NASA running out of critical fuel for future deep space missions
Oct 12,2017 , 11:29 PM IST
Washington: The shortage of plutonium threatens NASA's future mission to explore deep space, the US government has warned. The break in production of plutonium 238 (Pu-238) between 1988 and 2015 could result in a bottleneck situation, where there is not enough of this scarce resource to power spacecraft during long-duration missions.
NASA has long used radioisotope power systems (RPS) to generate reliable electrical power and heat energy for long-duration space missions, the US Government Accountability Office (GAO) report said. But given NASA's current plans for solar system exploration, the supply of this critical resource could be exhausted within the next decade, putting in jeopardy its future missions that would require this fuel, it warned.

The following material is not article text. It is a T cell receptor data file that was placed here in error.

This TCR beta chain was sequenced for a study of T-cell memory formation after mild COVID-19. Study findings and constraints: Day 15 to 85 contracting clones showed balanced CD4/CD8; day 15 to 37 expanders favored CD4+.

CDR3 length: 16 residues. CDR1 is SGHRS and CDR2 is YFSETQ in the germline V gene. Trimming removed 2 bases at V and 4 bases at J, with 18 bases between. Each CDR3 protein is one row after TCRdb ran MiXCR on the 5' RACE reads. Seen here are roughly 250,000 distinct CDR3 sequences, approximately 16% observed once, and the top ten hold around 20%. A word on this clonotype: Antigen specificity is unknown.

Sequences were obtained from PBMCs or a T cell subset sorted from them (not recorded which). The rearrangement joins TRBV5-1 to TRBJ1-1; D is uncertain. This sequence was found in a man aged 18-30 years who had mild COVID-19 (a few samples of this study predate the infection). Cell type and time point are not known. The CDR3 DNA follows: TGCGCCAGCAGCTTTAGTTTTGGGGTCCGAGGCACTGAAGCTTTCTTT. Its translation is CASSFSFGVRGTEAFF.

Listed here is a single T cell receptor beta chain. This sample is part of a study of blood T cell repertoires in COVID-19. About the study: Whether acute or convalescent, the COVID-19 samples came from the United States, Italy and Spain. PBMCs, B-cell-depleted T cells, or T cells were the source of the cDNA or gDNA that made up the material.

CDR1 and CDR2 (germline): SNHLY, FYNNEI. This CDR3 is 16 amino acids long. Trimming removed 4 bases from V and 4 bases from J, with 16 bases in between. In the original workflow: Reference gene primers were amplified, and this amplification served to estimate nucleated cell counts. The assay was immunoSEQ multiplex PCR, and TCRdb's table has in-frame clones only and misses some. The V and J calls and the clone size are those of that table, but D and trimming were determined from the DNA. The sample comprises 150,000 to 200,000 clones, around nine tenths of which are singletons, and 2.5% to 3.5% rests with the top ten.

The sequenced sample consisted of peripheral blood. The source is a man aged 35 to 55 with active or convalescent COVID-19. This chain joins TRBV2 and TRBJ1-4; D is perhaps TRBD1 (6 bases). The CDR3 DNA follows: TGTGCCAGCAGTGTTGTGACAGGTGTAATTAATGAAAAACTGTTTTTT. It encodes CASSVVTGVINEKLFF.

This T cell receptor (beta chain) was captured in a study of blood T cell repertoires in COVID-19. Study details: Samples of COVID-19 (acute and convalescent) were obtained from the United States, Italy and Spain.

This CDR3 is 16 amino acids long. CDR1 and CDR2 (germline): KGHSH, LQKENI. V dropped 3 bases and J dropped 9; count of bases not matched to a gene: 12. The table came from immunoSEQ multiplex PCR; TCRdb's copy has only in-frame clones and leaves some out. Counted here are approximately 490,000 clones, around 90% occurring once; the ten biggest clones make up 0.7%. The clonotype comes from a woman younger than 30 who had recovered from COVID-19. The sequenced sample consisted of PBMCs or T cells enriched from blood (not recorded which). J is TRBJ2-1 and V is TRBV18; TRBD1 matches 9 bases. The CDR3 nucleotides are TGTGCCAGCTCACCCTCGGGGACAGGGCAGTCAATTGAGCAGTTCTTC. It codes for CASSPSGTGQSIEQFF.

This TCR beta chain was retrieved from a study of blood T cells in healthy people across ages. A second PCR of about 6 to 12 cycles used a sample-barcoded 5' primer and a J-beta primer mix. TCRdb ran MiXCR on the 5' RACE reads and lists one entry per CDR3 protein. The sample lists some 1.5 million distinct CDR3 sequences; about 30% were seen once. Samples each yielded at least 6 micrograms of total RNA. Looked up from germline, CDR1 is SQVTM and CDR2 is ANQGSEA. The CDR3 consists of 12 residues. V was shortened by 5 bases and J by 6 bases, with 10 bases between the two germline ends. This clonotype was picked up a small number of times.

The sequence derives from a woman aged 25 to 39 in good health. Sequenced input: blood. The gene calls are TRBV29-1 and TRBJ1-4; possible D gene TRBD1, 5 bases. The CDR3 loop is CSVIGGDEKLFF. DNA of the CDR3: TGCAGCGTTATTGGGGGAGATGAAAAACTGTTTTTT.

RPS can operate where solar panels or batteries would be ineffective or impossible to use, such as in deep space or in shadowed craters, by converting heat from the natural radioactive decay of plutonium-238 (Pu-238) into electricity.
Missions such as Mars Curiousity rover and the Voyager 1 and 2 spacecraft use radioisotope thermoelectric generators as power source. The production problems of Pu-238 and subsequent risks to NASA have been known for several years.
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